Although it works in a different way, Philae uses a scheme a little bit like DME, distance measuring equipment, ( often paired with a VOR) used in aircraft (I'm an amateur pilot), there are good descriptions of that on the web.

  • John Broughton says:

    Why can't the imaging of the candidate landing sites in December be done from closer range?

    Presumably the circular 20km orbit was chosen for having the right period to allow repeated passes over the landing site under favourable lighting conditions. Instead of a 20km circular orbit, why not an elliptical one with periapsis aligned with the small lobe and the same period of revolution, e.g. 35km x 5km from centre.

    From that orbit, Rosetta would pass as close as 3km and its 5cm-resolution images will clearly show the state of the lander and its local circumstances, especially if stereographic images are obtained.

    Such an orbit can be achieved safely if the burns are done at apapsis in a two-step process on succeeding orbits. Any localised gravitational variations affecting Rosetta at periapsis only affects the distance of the following apapsis, so there's no immediate danger of a collision with the comet. The payoff far outweighs the small amount of risk involved.

    • Robin Sherman says:

      HI John. I think they are more concerned about the increasing activity of the comet, the affect that has on Rosetta's orbit and the risk of being hit by debris, than crashing into the comet.

  • philae is a glorious experiment

  • Shawn says:

    I've been following the mission closely, and I have a question. All the news says maybe the probe will get stronger sunlight in a year. Is it possible that the small amount of daily sunlight the lander is getting could slowly recharge its battery before then, like plugging in a drained iPod for 10 minutes at a time?


    • JP says:

      if I understood well, this is possible, only if the battery temperature is high enough (I've read >0°C). Below, it will simply not recharge, ~whatever the illumination.

      • Tom C says:

        Yes, that is what I understand as well. It requires a certain number of hours of direct sunlight to warm the batteries to 0C before they can begin to charge. It would be nice if ESA would disclose that required warming time, as many people are confused by this.

      • Robin Sherman says:

        That is right JP, but the power from the solar panels must first be used to heat the battery and presumably some of the other control electronics. Thus a minimum amount of power is first required to heat the battery, about 60W I think was quoted, and anything over that can then be used to charge the batteries. Philae is getting some power from the solar panels and it is hoped that this will be enough to maintain minimum heating for the electronics and stop the battery from freezing.

    • Engywuck says:

      the battery needs to be at 0°C to be charged, so only when the local temperature gets that high - which would mean other problems.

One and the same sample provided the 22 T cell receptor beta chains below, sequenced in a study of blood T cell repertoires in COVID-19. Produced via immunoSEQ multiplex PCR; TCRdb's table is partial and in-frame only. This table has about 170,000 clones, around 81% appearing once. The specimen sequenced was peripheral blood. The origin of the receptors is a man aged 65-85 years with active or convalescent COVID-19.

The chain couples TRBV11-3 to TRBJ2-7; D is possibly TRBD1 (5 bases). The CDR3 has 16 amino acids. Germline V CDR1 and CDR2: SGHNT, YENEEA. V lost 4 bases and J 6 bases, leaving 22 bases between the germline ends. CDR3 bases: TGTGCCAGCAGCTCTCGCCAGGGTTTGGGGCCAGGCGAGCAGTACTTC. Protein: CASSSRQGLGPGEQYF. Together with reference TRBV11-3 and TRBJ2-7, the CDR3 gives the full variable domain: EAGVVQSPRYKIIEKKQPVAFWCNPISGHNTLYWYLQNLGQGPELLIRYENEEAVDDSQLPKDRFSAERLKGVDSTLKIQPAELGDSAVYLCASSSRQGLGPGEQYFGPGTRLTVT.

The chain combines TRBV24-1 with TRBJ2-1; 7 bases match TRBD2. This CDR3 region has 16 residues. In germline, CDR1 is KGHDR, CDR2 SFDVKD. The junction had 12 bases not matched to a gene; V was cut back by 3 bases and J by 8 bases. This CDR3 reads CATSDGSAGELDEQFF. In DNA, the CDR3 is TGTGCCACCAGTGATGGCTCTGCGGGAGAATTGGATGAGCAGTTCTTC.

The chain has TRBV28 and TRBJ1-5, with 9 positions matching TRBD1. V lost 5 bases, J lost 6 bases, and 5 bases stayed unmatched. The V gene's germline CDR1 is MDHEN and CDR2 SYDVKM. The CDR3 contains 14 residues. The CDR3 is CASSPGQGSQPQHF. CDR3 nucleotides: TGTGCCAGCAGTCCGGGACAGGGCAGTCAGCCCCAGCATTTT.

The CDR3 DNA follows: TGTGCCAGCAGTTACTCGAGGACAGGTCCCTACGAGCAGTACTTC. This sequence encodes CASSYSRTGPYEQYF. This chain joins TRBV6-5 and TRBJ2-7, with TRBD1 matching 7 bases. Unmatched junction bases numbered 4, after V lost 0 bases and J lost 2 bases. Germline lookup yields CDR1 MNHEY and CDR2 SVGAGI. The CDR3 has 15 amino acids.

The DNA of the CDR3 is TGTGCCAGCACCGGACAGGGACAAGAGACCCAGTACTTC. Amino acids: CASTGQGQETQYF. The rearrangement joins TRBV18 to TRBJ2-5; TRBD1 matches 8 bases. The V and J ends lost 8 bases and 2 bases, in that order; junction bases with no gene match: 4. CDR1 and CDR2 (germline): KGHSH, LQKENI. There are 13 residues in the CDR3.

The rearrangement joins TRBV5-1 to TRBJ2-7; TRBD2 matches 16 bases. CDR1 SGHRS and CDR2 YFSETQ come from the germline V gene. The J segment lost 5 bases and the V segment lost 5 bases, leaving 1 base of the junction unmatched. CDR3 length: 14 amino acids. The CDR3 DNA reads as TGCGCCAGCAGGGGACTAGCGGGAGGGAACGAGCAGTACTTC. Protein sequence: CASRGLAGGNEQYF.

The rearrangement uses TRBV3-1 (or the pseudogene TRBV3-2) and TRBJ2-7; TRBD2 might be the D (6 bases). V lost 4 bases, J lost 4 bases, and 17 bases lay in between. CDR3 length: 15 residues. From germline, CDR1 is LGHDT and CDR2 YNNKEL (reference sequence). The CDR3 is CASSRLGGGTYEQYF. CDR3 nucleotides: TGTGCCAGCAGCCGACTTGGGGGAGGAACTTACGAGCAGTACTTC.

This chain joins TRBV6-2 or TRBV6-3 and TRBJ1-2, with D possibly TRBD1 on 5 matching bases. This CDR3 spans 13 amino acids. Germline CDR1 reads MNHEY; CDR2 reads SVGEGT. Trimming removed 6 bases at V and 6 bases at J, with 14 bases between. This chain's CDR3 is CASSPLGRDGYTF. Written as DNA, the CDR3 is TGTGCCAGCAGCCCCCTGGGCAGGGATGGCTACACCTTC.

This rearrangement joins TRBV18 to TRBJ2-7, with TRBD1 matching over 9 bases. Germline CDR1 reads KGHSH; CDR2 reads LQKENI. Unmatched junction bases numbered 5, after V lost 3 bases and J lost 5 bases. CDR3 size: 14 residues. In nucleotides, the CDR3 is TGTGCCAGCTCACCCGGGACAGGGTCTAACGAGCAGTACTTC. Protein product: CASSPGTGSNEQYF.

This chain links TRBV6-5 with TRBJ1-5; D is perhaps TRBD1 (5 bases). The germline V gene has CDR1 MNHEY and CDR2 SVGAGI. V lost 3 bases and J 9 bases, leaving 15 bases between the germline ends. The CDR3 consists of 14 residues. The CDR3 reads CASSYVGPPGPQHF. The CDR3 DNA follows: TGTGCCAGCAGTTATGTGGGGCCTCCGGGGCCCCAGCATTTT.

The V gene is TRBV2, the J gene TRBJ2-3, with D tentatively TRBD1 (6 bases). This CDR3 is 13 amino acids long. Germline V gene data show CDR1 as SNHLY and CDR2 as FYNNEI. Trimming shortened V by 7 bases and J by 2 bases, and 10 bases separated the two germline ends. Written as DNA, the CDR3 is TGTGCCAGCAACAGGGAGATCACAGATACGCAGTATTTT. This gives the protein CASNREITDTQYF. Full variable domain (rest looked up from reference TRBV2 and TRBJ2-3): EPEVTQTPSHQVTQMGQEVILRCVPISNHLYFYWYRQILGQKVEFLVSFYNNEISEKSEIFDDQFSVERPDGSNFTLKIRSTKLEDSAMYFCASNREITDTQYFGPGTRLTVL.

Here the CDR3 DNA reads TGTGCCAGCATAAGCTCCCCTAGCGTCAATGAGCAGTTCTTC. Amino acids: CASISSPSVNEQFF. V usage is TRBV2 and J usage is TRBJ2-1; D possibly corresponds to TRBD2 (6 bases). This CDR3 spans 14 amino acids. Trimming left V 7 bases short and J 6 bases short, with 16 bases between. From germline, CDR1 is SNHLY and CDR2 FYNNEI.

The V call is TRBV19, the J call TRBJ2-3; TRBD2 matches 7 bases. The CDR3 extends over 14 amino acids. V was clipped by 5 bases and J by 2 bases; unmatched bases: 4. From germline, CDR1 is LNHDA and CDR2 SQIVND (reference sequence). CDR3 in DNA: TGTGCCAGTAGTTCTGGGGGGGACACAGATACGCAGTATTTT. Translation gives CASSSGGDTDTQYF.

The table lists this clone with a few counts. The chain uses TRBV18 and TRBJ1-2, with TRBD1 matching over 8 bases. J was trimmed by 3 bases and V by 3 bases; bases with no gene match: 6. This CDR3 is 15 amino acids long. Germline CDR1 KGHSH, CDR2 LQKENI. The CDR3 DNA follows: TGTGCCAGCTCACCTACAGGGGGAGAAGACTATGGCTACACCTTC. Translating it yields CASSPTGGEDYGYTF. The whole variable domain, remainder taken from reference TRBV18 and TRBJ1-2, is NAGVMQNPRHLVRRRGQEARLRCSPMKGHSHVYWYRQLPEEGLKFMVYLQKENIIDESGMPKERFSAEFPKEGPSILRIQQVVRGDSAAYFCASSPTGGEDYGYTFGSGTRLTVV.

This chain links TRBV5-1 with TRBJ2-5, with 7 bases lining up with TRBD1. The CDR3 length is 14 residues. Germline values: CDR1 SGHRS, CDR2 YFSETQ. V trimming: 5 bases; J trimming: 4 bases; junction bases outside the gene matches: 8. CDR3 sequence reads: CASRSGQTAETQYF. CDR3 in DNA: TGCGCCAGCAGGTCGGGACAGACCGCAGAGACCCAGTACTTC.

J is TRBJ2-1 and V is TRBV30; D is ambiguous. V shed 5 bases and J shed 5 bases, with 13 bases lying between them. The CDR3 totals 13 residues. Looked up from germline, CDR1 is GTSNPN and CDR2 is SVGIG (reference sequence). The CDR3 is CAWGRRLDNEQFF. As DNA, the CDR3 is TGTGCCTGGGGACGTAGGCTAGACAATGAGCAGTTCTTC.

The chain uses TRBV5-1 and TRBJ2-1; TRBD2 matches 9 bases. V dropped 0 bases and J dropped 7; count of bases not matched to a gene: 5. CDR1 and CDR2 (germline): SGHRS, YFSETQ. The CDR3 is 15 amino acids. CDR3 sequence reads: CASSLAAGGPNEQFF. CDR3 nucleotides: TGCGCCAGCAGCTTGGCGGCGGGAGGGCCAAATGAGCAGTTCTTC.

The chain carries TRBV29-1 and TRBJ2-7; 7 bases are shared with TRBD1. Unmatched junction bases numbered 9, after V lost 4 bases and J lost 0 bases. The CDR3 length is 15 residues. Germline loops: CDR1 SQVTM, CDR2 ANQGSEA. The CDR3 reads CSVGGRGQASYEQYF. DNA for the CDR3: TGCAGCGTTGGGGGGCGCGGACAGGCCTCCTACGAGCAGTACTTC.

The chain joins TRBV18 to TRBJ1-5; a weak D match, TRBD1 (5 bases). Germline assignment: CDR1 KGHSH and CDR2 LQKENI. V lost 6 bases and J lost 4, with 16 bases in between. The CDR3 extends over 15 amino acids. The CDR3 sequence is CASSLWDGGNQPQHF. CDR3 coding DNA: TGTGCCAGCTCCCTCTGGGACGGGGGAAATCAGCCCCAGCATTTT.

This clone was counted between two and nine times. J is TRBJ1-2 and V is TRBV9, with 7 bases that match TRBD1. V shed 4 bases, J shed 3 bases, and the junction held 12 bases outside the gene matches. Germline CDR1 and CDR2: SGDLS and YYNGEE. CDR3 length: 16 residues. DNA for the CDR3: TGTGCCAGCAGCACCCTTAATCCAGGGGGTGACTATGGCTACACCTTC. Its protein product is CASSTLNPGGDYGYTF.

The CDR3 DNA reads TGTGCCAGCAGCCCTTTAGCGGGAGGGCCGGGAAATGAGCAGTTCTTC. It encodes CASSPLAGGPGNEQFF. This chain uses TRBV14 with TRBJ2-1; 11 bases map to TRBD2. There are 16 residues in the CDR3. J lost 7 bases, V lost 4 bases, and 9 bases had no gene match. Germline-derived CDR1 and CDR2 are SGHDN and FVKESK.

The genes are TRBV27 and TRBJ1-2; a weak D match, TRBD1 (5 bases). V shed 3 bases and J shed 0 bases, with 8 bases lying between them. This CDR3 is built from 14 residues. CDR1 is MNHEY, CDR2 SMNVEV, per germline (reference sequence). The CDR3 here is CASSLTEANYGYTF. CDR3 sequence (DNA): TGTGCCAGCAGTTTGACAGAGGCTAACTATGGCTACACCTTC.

• the lander is reported by instrumentation to have had a specific inertially derived velocity after touchdown. How Ever photographic measurement suggest Philae had only 10 cm sec-1 . it traveled less. landed closer. . I can demonstrate..

  • Donald says:

    Given that a possibility of a bounce was anticipated I am surprised that CONSERT does not have a program to specifically locate Philae; or are we just waiting for Rosetta to come back round to the right side of the comet?

  • Dave says:

    Hi Rob
    I appreciate that solid rock would make the density wrong but so would solid ice or even a water filled solid rock crust as one person has suggested and backed up with scientific papers.
    Right at the beginning we also found out that the density did not match the fluffy snow ball made in near zero gravity model either. It was one of the first surprises, the forecast density was wrong!
    Clearly there are problems with all those models or with the way the estimates of gravity have been calculated.
    I was really making the point that there is some critical data we need to make a decision of what the comet is. Hence we need to see the inner structure, and some descent data about what the surface is.
    Hopefully this data could help produce a convergence of thinking.
    Not sure it will though there is so much faith in many people's ideas.

  • Dave says:

    Sorry gravity should of been density

  • masanori says:

    Let's calm down a little bit.

    Science needs (long) time, doesn't it. ESA need time, too, don't they. Sooner or latrer, or very later, we will see what we want to see I suspect. Let's not want to get immediately what we want!

  • Chris says:


    I have a suggestion to make that may bring philae back online. a long shot that may actually be impossible. But nevertheless if it hasnt been considered it aught to be.

    Where can I find a "suggestion box" or some way of proposing my idea?

  • John Broughton says:

    Hi Robin. I'd be surprised if the comet is releasing anything more substantial than microscopic dust particles at present. Their relative velocity would actually be higher at 20km than at close range, due to acceleration imparted by the solar wind.